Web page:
last_deploy_id( $app )

Returns the count of all deployments.

CLASS FUNCTIONS

All of the following functions can be exported on demand, or all at once using the ':all' tag.

table( $name, @columns )

Define a table in the database by table name and columns.

srow( $name, [...] ) -> SQL::DB::SRow::$name, ...

Returns an object (or objects in array context) representing any row of table $name. This abstraction object is used for building SELECT statements with the 'sth', 'fetch', 'fetch1', 'cursor' etc methods. The returned object has a method for each column in the table.

urow( $name, [...] ) -> SQL::DB::URow::$name, ...

Returns an object (or objects in array context) representing any row of table $name. This abstraction object is used for building UPDATE or DELETE statements with the 'do' method. The returned object has a method for each column in the table.

query( @statements )

Create a new SQL::DB::Expr expression based on the given @statements. Scalars are uppercased with '_' converted to spaces, and ARRAYREF elements are joined together with ','.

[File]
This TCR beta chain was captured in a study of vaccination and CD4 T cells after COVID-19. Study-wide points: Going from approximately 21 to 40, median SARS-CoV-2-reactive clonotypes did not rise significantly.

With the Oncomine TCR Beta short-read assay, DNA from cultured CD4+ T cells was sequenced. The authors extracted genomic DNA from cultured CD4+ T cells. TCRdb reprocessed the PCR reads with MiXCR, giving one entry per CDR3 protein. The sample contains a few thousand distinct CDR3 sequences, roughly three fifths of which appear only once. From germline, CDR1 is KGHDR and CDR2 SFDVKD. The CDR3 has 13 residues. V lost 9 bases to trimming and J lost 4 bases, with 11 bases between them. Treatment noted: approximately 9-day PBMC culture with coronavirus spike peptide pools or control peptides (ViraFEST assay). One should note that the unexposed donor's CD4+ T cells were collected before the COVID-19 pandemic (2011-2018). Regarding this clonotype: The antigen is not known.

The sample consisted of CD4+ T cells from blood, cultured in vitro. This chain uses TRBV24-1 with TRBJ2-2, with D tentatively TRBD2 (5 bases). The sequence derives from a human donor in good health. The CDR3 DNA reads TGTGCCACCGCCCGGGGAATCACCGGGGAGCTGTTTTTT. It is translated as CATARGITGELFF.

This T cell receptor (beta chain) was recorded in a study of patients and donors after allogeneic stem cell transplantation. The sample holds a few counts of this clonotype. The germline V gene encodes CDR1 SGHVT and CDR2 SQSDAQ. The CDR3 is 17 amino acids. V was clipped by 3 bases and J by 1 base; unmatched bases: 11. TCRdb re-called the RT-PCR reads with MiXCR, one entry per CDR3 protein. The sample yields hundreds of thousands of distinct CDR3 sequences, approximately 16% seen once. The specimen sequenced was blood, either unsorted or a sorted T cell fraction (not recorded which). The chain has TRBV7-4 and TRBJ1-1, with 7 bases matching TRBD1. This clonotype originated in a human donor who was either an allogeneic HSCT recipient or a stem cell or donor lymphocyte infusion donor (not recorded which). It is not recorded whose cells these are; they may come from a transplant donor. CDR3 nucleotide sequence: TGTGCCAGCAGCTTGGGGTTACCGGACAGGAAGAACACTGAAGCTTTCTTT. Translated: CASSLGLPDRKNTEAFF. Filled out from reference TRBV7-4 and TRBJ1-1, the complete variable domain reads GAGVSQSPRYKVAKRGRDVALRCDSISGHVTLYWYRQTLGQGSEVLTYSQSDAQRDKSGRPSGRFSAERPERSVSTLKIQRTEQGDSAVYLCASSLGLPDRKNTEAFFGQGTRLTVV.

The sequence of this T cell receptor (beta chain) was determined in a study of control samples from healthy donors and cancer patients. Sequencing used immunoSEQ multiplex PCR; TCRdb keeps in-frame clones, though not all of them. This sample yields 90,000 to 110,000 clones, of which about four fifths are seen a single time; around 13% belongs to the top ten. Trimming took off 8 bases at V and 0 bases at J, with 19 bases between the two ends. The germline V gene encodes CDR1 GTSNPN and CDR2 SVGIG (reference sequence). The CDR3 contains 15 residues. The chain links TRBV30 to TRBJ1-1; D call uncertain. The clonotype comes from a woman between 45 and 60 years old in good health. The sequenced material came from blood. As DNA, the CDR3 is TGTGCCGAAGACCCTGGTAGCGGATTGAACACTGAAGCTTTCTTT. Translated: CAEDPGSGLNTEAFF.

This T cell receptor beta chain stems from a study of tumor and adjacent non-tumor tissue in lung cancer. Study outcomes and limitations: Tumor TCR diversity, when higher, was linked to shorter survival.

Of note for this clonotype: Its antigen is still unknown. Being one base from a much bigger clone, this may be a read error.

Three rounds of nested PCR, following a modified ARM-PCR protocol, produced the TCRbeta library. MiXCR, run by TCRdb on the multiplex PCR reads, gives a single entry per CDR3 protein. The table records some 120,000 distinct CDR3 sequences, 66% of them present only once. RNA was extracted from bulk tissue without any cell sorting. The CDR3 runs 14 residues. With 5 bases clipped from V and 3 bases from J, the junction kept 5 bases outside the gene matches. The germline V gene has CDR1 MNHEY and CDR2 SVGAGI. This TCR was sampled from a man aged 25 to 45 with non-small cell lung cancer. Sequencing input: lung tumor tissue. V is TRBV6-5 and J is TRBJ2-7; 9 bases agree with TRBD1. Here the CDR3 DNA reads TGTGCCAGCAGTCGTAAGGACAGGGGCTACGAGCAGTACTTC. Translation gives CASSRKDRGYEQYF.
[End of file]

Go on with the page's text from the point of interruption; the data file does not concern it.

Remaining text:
sql_and
sql_case
sql_coalesce
sql_cast
sql_concat
sql_count
sql_exists
sql_func
sql_length
sql_lower
sql_max
sql_min
sql_sum
sql_or
sql_upper
sql_values

COMPATABILITY

All SQL::DB releases have so far been DEVELOPMENT!

SQL::DB jumped from version 0.18 to 0.98 due to a complete rewrite based on Moo. Lots of things were simplified, modules deleted, dependencies removed, etc. The API changed enough to almost give this distribution a new name, except I don't know of anyone using this apart from myself. 0.98 will be the last release marked as development, 0.99 will be a release candidate, and 1.00 will be the first stable release.

SEE ALSO

DBIx::Connector, SQL::DB::Expr, SQL::DB::Cursor

SUPPORT

This distribution is still under development. Feedback, testing, bug reports and patches are all welcome.

Bug Reporting
    https://rt.cpan.org/Public/Bug/Report.html?Queue=SQL-DB
Source Code
    git clone git://github.com/mlawren/sql-db.git

AUTHOR

Mark Lawrence <nomad@null.net>

COPYRIGHT AND LICENSE

Copyright (C) 2007-2011 Mark Lawrence <nomad@null.net>

This program is free software; you can redistribute it and/or modify it under the terms of the GNU General Public License as published by the Free Software Foundation; either version 3 of the License, or (at your option) any later version.